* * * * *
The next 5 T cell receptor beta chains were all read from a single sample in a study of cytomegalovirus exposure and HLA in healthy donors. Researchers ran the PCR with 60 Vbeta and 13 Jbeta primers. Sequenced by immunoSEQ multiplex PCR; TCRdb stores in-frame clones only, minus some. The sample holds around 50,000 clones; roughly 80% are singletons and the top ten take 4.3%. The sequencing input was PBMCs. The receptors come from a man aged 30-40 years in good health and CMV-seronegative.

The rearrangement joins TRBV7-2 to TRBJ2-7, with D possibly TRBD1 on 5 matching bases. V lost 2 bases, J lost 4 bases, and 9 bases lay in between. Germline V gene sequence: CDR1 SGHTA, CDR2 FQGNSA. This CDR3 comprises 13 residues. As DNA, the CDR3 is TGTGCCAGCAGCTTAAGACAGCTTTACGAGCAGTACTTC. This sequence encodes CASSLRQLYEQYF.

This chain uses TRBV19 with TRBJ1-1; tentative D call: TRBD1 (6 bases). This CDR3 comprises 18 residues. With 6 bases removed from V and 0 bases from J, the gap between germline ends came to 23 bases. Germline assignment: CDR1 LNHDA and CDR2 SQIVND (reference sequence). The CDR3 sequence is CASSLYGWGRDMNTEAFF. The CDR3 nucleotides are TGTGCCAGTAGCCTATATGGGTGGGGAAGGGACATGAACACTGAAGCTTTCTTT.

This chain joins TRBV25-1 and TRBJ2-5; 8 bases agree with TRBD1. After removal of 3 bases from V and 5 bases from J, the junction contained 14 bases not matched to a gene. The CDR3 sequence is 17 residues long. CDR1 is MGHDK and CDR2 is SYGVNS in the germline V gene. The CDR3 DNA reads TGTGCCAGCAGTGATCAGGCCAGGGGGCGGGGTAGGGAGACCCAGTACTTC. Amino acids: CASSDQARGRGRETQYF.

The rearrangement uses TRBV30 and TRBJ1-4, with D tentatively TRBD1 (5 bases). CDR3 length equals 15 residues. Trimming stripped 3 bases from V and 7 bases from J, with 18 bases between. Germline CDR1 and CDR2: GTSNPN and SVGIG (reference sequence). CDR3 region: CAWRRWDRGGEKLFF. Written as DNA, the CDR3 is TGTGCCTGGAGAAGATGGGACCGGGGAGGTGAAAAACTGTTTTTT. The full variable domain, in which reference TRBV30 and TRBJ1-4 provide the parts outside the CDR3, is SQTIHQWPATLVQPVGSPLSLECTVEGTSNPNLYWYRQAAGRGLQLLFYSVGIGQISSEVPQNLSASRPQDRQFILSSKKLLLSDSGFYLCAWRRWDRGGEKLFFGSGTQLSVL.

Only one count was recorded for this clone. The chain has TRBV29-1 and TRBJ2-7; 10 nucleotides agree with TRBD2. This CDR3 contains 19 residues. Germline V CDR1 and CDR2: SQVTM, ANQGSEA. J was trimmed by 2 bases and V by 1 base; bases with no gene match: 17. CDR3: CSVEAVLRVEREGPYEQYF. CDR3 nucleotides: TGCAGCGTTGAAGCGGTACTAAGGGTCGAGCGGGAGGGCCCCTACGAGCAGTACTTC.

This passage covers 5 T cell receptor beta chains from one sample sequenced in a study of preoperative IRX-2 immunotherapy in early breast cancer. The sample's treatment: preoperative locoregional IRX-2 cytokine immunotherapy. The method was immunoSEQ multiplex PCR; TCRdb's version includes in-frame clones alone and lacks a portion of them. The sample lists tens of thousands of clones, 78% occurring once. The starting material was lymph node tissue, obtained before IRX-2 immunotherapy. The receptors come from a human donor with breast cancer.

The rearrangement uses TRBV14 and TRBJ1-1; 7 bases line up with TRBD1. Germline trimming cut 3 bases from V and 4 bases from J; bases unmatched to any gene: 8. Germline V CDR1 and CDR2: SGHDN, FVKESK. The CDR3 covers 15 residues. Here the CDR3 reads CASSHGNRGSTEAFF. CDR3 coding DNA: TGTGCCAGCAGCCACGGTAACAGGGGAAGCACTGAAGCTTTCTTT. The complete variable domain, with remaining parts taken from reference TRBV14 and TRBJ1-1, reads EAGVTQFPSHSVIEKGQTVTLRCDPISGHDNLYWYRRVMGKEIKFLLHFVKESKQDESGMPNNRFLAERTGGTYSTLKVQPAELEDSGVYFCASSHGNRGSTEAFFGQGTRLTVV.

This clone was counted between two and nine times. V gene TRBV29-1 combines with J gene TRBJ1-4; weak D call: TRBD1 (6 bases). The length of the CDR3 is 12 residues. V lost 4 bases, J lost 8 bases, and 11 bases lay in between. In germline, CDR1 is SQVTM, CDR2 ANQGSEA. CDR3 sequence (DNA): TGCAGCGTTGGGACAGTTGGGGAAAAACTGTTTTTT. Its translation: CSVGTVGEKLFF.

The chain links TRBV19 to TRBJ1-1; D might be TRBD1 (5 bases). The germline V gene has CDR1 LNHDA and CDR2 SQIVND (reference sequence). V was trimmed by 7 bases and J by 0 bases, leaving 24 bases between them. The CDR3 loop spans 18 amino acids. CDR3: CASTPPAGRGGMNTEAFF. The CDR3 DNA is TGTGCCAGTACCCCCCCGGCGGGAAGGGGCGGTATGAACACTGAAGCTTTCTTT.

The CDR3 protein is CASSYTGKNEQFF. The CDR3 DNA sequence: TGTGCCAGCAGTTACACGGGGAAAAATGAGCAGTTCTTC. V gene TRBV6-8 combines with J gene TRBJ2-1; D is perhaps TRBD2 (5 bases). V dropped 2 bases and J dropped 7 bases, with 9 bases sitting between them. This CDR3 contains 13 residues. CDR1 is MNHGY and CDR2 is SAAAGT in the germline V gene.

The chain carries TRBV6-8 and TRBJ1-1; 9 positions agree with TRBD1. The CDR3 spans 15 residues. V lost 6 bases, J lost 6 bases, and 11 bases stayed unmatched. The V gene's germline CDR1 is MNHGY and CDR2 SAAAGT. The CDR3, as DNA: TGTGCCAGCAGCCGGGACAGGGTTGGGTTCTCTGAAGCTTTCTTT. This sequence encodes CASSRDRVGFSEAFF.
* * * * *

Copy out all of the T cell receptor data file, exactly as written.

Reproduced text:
The next 5 T cell receptor beta chains were all read from a single sample in a study of cytomegalovirus exposure and HLA in healthy donors. Researchers ran the PCR with 60 Vbeta and 13 Jbeta primers. Sequenced by immunoSEQ multiplex PCR; TCRdb stores in-frame clones only, minus some. The sample holds around 50,000 clones; roughly 80% are singletons and the top ten take 4.3%. The sequencing input was PBMCs. The receptors come from a man aged 30-40 years in good health and CMV-seronegative.

The rearrangement joins TRBV7-2 to TRBJ2-7, with D possibly TRBD1 on 5 matching bases. V lost 2 bases, J lost 4 bases, and 9 bases lay in between. Germline V gene sequence: CDR1 SGHTA, CDR2 FQGNSA. This CDR3 comprises 13 residues. As DNA, the CDR3 is TGTGCCAGCAGCTTAAGACAGCTTTACGAGCAGTACTTC. This sequence encodes CASSLRQLYEQYF.

This chain uses TRBV19 with TRBJ1-1; tentative D call: TRBD1 (6 bases). This CDR3 comprises 18 residues. With 6 bases removed from V and 0 bases from J, the gap between germline ends came to 23 bases. Germline assignment: CDR1 LNHDA and CDR2 SQIVND (reference sequence). The CDR3 sequence is CASSLYGWGRDMNTEAFF. The CDR3 nucleotides are TGTGCCAGTAGCCTATATGGGTGGGGAAGGGACATGAACACTGAAGCTTTCTTT.

This chain joins TRBV25-1 and TRBJ2-5; 8 bases agree with TRBD1. After removal of 3 bases from V and 5 bases from J, the junction contained 14 bases not matched to a gene. The CDR3 sequence is 17 residues long. CDR1 is MGHDK and CDR2 is SYGVNS in the germline V gene. The CDR3 DNA reads TGTGCCAGCAGTGATCAGGCCAGGGGGCGGGGTAGGGAGACCCAGTACTTC. Amino acids: CASSDQARGRGRETQYF.

The rearrangement uses TRBV30 and TRBJ1-4, with D tentatively TRBD1 (5 bases). CDR3 length equals 15 residues. Trimming stripped 3 bases from V and 7 bases from J, with 18 bases between. Germline CDR1 and CDR2: GTSNPN and SVGIG (reference sequence). CDR3 region: CAWRRWDRGGEKLFF. Written as DNA, the CDR3 is TGTGCCTGGAGAAGATGGGACCGGGGAGGTGAAAAACTGTTTTTT. The full variable domain, in which reference TRBV30 and TRBJ1-4 provide the parts outside the CDR3, is SQTIHQWPATLVQPVGSPLSLECTVEGTSNPNLYWYRQAAGRGLQLLFYSVGIGQISSEVPQNLSASRPQDRQFILSSKKLLLSDSGFYLCAWRRWDRGGEKLFFGSGTQLSVL.

Only one count was recorded for this clone. The chain has TRBV29-1 and TRBJ2-7; 10 nucleotides agree with TRBD2. This CDR3 contains 19 residues. Germline V CDR1 and CDR2: SQVTM, ANQGSEA. J was trimmed by 2 bases and V by 1 base; bases with no gene match: 17. CDR3: CSVEAVLRVEREGPYEQYF. CDR3 nucleotides: TGCAGCGTTGAAGCGGTACTAAGGGTCGAGCGGGAGGGCCCCTACGAGCAGTACTTC.

This passage covers 5 T cell receptor beta chains from one sample sequenced in a study of preoperative IRX-2 immunotherapy in early breast cancer. The sample's treatment: preoperative locoregional IRX-2 cytokine immunotherapy. The method was immunoSEQ multiplex PCR; TCRdb's version includes in-frame clones alone and lacks a portion of them. The sample lists tens of thousands of clones, 78% occurring once. The starting material was lymph node tissue, obtained before IRX-2 immunotherapy. The receptors come from a human donor with breast cancer.

The rearrangement uses TRBV14 and TRBJ1-1; 7 bases line up with TRBD1. Germline trimming cut 3 bases from V and 4 bases from J; bases unmatched to any gene: 8. Germline V CDR1 and CDR2: SGHDN, FVKESK. The CDR3 covers 15 residues. Here the CDR3 reads CASSHGNRGSTEAFF. CDR3 coding DNA: TGTGCCAGCAGCCACGGTAACAGGGGAAGCACTGAAGCTTTCTTT. The complete variable domain, with remaining parts taken from reference TRBV14 and TRBJ1-1, reads EAGVTQFPSHSVIEKGQTVTLRCDPISGHDNLYWYRRVMGKEIKFLLHFVKESKQDESGMPNNRFLAERTGGTYSTLKVQPAELEDSGVYFCASSHGNRGSTEAFFGQGTRLTVV.

This clone was counted between two and nine times. V gene TRBV29-1 combines with J gene TRBJ1-4; weak D call: TRBD1 (6 bases). The length of the CDR3 is 12 residues. V lost 4 bases, J lost 8 bases, and 11 bases lay in between. In germline, CDR1 is SQVTM, CDR2 ANQGSEA. CDR3 sequence (DNA): TGCAGCGTTGGGACAGTTGGGGAAAAACTGTTTTTT. Its translation: CSVGTVGEKLFF.

The chain links TRBV19 to TRBJ1-1; D might be TRBD1 (5 bases). The germline V gene has CDR1 LNHDA and CDR2 SQIVND (reference sequence). V was trimmed by 7 bases and J by 0 bases, leaving 24 bases between them. The CDR3 loop spans 18 amino acids. CDR3: CASTPPAGRGGMNTEAFF. The CDR3 DNA is TGTGCCAGTACCCCCCCGGCGGGAAGGGGCGGTATGAACACTGAAGCTTTCTTT.

The CDR3 protein is CASSYTGKNEQFF. The CDR3 DNA sequence: TGTGCCAGCAGTTACACGGGGAAAAATGAGCAGTTCTTC. V gene TRBV6-8 combines with J gene TRBJ2-1; D is perhaps TRBD2 (5 bases). V dropped 2 bases and J dropped 7 bases, with 9 bases sitting between them. This CDR3 contains 13 residues. CDR1 is MNHGY and CDR2 is SAAAGT in the germline V gene.

The chain carries TRBV6-8 and TRBJ1-1; 9 positions agree with TRBD1. The CDR3 spans 15 residues. V lost 6 bases, J lost 6 bases, and 11 bases stayed unmatched. The V gene's germline CDR1 is MNHGY and CDR2 SAAAGT. The CDR3, as DNA: TGTGCCAGCAGCCGGGACAGGGTTGGGTTCTCTGAAGCTTTCTTT. This sequence encodes CASSRDRVGFSEAFF.